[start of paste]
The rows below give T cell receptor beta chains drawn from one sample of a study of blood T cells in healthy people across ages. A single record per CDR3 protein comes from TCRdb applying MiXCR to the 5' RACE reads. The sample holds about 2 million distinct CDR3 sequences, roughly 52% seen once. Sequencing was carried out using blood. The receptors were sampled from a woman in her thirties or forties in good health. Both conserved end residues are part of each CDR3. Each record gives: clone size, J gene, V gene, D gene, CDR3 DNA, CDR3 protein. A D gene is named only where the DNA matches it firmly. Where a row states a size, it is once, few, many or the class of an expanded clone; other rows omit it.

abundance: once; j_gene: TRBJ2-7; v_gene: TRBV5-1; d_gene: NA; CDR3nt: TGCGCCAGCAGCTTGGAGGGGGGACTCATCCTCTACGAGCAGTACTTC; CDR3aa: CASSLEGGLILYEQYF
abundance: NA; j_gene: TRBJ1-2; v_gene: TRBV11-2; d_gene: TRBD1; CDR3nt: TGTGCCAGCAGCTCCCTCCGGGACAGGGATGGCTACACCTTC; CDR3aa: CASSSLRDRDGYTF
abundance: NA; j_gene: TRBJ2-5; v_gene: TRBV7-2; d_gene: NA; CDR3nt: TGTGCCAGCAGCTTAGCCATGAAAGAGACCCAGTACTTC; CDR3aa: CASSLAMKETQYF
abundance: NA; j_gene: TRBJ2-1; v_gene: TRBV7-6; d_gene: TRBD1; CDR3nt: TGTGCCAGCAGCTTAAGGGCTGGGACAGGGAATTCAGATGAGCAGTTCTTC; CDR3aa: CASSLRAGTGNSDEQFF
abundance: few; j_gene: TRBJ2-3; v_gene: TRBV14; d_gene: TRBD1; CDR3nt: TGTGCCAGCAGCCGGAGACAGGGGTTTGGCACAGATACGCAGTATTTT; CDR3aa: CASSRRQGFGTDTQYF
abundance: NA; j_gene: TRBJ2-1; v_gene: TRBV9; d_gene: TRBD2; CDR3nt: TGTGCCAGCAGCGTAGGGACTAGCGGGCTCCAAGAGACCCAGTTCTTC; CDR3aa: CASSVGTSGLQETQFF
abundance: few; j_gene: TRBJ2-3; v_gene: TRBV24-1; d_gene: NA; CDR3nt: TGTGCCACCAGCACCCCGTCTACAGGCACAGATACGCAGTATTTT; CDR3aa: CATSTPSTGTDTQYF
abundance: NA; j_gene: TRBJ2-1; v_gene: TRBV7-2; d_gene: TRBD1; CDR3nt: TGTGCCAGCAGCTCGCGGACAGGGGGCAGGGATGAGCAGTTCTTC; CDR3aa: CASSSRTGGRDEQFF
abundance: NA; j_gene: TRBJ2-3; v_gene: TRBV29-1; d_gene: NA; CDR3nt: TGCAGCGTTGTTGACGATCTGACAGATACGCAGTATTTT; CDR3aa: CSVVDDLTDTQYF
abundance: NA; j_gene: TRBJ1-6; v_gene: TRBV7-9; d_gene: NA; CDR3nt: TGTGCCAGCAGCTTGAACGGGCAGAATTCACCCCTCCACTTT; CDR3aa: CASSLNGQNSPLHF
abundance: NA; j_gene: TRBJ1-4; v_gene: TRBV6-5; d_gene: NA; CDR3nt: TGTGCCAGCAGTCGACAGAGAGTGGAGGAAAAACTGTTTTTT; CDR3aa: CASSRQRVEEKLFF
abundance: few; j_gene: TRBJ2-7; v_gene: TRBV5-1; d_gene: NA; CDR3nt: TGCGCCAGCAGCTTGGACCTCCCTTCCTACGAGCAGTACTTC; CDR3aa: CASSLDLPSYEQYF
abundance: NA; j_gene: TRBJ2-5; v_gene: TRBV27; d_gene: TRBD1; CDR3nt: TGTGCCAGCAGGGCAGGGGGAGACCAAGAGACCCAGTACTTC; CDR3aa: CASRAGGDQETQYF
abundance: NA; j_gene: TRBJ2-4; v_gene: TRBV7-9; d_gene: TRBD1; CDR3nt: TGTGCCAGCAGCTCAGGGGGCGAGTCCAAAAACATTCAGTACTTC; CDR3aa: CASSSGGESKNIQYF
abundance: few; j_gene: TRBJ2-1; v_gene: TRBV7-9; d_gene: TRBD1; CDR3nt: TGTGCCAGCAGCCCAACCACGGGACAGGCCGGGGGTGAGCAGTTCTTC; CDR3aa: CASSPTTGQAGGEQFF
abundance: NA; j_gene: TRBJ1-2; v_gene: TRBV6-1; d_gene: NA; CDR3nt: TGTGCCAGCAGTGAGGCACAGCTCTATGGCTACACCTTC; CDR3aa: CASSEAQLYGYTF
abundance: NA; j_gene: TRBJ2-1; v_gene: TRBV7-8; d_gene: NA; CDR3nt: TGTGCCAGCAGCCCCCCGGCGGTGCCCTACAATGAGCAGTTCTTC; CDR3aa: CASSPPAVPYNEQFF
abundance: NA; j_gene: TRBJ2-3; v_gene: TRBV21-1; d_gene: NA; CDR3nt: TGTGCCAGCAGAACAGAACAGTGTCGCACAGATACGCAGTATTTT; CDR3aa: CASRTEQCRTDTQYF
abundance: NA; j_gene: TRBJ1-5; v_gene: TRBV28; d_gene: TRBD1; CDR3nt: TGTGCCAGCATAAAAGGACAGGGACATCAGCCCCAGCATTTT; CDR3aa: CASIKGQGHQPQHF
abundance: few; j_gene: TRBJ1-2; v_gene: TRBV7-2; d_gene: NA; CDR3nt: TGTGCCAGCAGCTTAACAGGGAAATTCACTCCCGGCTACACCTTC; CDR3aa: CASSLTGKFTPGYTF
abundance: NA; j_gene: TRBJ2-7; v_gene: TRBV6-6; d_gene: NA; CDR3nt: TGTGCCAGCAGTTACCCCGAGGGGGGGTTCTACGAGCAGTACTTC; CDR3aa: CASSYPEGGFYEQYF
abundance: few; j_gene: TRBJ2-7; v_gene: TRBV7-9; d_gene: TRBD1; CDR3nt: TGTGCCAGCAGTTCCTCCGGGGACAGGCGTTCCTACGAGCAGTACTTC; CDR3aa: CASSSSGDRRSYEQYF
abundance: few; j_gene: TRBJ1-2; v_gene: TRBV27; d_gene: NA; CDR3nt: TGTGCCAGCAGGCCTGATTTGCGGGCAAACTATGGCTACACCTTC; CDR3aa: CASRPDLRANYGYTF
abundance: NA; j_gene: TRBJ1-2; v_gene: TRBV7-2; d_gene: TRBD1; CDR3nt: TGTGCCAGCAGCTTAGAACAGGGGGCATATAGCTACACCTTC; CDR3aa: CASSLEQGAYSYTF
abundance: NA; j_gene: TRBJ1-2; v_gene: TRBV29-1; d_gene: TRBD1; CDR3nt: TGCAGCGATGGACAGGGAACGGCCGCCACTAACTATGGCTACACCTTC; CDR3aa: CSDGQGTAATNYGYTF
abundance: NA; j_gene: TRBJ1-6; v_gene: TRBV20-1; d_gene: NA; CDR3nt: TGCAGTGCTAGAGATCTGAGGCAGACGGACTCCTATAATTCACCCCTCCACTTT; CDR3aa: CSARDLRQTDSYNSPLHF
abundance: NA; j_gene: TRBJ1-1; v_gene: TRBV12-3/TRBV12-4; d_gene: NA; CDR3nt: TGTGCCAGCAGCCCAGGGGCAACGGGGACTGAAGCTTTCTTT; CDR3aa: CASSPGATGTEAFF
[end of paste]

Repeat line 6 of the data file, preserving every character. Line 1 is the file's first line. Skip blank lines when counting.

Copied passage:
abundance: few; j_gene: TRBJ2-3; v_gene: TRBV14; d_gene: TRBD1; CDR3nt: TGTGCCAGCAGCCGGAGACAGGGGTTTGGCACAGATACGCAGTATTTT; CDR3aa: CASSRRQGFGTDTQYF